November 25, 2016: Neuroscience
https://www.readbyqxmd.com/read/27884958/activity-dependent-redistribution-of-kv2-1-ion-channels-on-rat-spinal-motoneurons
#6
Shannon H Romer, Adam S Deardorff, Robert E W Fyffe
Homeostatic plasticity occurs through diverse cellular and synaptic mechanisms, and extensive investigations over the preceding decade have established Kv2.1 ion channels as key homeostatic regulatory elements in several central neuronal systems. As in these cellular systems, Kv2.1 channels in spinal motoneurons (MNs) localize within large somatic membrane clusters. However, their role in regulating motoneuron activity is not fully established in vivo. We have previously demonstrated marked Kv2.1 channel redistribution in MNs following in vitro glutamate application and in vivo peripheral nerve injury (Romer et al...
November 2016: Physiological Reports
https://www.readbyqxmd.com/read/27882348/humanized-neuronal-chimeric-mouse-brain-generated-by-neonatally-engrafted-human-ipsc-derived-primitive-neural-progenitor-cells
#7
Chen Chen, Woo-Yang Kim, Peng Jiang
The creation of a humanized chimeric mouse nervous system permits the study of human neural development and disease pathogenesis using human cells in vivo. Humanized glial chimeric mice with the brain and spinal cord being colonized by human glial cells have been successfully generated. However, generation of humanized chimeric mouse brains repopulated by human neurons to possess a high degree of chimerism have not been well studied. Here we created humanized neuronal chimeric mouse brains by neonatally engrafting the distinct and highly neurogenic human induced pluripotent stem cell (hiPSC)-derived rosette-type primitive neural progenitors...
November 17, 2016: JCI Insight
https://www.readbyqxmd.com/read/27881040/a-single-dose-of-docosahexaenoic-acid-increases-the-functional-recovery-promoted-by-rehabilitation-following-cervical-spinal-cord-injury-in-the-rat
#8
Zhuo-Hao Liu, Ping Yip, John V Priestley, Adina T Michael-Titus
Task-specific rehabilitation has been shown to promote functional recovery after acute spinal cord injury (SCI). Recently, the omega-3 polyunsaturated fatty acid, docosahexaenoic acid (DHA), has been shown to promote neuroplasticity after SCI. Here, we investigated whether the combination of a single bolus of DHA with rehabilitation can enhance the effect of DHA or rehabilitation therapy in adult injured spinal cord. We found enhanced functional improvement with DHA in combination with rehabilitation compared to either treatment alone in a rat cervical lateral hemisection SCI model...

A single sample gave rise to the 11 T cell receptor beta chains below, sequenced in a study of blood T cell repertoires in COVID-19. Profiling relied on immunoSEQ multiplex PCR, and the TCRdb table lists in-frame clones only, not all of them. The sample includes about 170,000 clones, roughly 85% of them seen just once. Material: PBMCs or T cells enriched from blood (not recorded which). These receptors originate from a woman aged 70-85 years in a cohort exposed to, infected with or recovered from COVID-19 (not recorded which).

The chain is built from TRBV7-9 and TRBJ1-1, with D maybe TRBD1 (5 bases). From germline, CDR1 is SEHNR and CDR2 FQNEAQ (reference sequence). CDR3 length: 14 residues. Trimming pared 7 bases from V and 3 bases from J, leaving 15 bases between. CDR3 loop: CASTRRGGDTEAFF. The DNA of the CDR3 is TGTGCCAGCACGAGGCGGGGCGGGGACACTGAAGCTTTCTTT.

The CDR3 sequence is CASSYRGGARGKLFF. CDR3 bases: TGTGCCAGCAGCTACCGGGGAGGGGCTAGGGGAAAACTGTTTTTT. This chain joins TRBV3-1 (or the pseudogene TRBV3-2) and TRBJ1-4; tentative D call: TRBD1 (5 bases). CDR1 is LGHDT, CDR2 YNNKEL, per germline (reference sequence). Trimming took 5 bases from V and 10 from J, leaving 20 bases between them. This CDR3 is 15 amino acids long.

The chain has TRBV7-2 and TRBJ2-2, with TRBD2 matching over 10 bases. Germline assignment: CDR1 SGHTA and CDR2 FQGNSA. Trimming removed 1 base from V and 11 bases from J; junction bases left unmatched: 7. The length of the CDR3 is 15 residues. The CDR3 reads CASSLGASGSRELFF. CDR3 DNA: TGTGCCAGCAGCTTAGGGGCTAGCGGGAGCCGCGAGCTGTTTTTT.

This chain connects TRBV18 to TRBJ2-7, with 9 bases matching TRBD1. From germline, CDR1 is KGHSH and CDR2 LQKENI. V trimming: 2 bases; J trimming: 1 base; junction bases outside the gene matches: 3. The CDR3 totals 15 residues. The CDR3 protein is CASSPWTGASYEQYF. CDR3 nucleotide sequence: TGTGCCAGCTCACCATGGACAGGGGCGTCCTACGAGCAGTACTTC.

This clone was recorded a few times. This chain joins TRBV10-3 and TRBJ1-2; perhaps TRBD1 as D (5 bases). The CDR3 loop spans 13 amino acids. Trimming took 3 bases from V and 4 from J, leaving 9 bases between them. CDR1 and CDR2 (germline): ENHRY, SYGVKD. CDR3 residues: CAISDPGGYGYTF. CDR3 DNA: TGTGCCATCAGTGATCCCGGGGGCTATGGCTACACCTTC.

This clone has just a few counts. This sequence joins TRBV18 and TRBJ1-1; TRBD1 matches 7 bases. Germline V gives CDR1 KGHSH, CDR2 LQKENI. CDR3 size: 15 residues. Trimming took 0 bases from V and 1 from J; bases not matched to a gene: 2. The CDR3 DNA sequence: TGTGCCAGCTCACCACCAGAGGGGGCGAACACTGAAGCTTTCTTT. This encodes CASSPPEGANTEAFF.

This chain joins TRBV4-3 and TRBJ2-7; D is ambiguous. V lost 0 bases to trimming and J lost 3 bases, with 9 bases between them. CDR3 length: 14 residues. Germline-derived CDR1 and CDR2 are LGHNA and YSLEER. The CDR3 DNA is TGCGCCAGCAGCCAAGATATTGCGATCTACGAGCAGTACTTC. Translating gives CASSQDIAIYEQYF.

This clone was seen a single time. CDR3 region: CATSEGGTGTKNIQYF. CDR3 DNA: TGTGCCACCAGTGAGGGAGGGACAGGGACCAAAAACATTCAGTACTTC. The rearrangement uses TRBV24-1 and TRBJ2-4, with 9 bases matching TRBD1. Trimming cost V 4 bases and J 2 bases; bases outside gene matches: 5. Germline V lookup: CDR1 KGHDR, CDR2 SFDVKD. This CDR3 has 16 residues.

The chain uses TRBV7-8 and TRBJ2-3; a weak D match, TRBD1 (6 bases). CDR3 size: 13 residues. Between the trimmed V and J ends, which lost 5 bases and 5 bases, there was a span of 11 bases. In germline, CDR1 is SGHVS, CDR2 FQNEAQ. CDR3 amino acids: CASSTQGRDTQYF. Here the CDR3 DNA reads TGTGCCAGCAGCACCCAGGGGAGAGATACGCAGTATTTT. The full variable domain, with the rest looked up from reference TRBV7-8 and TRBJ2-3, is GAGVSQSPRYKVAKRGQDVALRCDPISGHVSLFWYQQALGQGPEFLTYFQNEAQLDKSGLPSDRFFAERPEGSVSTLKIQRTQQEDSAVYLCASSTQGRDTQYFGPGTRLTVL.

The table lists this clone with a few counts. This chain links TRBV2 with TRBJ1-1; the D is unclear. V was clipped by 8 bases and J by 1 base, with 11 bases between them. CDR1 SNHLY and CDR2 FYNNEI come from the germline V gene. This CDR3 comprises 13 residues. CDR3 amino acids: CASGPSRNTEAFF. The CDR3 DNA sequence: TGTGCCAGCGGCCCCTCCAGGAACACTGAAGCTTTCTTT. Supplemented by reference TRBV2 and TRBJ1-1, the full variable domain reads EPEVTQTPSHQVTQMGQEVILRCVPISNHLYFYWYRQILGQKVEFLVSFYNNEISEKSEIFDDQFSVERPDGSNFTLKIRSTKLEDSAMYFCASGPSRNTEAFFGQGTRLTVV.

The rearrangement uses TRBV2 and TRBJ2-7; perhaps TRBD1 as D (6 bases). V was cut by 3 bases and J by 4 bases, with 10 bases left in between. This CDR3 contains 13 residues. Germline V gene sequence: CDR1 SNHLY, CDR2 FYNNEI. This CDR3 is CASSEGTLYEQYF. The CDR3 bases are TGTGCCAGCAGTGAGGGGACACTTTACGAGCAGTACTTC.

November 23, 2016: Journal of Neurotrauma
https://www.readbyqxmd.com/read/27875927/what-is-being-trained-how-divergent-forms-of-plasticity-compete-to-shape-locomotor-recovery-after-spinal-cord-injury
#9
J Russell Huie, Kazuhito Morioka, Jenny Haefeli, Adam R Ferguson
Spinal cord injury (SCI) is a devastating syndrome that produces dysfunction in motor and sensory systems, manifesting as chronic paralysis, sensory changes, and pain disorders. The multifaceted and heterogeneous nature of SCI has made effective rehabilitative strategies challenging. Work over the last 40 years has aimed to overcome these obstacles by harnessing the intrinsic plasticity of the spinal cord to improve functional locomotor recovery. Intensive training after SCI facilitates lower extremity function and has shown promise as a tool for retraining the spinal cord by engaging innate locomotor circuitry in the lumbar cord...
November 22, 2016: Journal of Neurotrauma
https://www.readbyqxmd.com/read/27869313/the-role-of-the-mir-17-92-cluster-in-neurogenesis-and-angiogenesis-in-the-central-nervous-system-of-adults
#10
REVIEW
Ping Yang, Linghu Cai, Guan Zhang, Zhiqun Bian, Gaofeng Han
It is well known that neurogenesis is not the only concern for the fully functional recovery after brain or spinal cord injury, as it has been shed light on the critical role of angiogenesis in improving neurological functional recovery. Angiogenesis and neurogenesis coordinately interact with each other in the developing and adult brain, during which they may respond to similar mediators and receptors, in which they share a common posttranscriptional regulator: the miR-17-92 cluster. The miR-17-92 cluster was initially described as an oncogene and was later demonstrated to drive key physiological and pathological responses during development and diseases respectively...
November 21, 2016: Journal of Neuroscience Research